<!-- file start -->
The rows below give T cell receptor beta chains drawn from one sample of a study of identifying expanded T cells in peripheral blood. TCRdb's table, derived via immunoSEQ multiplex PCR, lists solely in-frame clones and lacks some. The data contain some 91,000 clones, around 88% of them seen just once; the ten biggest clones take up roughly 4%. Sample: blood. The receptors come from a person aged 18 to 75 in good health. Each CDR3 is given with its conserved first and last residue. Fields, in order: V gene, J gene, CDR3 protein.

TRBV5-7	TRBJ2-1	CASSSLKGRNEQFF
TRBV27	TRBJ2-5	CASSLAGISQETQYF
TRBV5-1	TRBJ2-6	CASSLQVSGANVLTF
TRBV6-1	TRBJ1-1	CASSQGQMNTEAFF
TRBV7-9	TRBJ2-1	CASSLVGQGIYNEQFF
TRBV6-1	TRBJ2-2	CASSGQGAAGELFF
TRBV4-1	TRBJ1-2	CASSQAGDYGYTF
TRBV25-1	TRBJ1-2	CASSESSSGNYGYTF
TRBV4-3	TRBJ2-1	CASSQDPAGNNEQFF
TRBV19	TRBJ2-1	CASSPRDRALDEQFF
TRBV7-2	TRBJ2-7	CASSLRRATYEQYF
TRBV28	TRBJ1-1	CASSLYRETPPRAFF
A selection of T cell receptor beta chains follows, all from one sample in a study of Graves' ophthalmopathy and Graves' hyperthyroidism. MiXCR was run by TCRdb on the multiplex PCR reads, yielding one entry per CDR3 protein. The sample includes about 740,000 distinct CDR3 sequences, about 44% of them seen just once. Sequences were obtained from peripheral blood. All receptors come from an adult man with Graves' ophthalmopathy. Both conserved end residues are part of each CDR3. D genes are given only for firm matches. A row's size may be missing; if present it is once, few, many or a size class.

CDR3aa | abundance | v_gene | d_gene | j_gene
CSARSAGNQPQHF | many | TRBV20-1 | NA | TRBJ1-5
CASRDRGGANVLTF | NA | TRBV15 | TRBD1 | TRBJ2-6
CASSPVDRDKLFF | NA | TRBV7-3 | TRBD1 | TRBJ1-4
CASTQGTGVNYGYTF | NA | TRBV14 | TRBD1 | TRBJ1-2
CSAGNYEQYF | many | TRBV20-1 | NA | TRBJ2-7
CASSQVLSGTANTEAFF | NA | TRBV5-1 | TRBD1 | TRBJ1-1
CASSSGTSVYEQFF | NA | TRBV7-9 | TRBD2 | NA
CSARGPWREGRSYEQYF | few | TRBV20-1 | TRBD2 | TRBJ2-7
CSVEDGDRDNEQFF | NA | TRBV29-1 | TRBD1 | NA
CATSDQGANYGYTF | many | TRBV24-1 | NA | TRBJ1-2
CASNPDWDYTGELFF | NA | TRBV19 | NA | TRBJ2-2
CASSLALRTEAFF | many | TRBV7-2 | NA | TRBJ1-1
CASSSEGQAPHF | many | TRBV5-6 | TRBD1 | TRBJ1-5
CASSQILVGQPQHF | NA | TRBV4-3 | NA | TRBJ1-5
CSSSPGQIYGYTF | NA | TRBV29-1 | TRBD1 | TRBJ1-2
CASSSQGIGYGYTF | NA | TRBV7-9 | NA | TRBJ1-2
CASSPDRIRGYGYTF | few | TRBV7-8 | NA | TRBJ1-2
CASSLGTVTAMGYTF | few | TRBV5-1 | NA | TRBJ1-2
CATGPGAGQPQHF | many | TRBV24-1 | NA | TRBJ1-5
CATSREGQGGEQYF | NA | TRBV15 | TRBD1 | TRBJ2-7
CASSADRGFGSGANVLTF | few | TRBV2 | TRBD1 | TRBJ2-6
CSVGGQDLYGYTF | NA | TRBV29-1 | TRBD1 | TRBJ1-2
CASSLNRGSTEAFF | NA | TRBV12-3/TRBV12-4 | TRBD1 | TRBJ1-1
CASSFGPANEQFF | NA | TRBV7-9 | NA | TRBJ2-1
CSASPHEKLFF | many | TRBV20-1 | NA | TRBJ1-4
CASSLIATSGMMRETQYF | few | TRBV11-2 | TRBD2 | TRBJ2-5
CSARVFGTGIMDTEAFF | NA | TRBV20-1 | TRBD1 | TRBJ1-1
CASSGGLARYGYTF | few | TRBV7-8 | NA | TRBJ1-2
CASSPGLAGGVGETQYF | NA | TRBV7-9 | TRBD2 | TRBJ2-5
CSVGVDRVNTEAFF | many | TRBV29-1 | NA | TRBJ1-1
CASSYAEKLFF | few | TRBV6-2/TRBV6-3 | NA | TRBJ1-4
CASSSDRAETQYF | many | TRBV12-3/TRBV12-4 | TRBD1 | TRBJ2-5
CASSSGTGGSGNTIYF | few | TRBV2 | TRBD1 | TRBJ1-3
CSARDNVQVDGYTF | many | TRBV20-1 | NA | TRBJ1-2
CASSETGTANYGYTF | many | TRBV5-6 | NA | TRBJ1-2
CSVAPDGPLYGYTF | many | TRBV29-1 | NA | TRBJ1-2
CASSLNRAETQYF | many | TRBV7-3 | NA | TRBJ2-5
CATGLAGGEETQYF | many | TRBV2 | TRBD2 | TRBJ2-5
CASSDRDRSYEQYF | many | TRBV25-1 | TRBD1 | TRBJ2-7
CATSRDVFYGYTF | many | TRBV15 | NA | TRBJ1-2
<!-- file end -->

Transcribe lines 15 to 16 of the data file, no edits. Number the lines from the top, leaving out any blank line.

CDR3aa | abundance | v_gene | d_gene | j_gene
CSARSAGNQPQHF | many | TRBV20-1 | NA | TRBJ1-5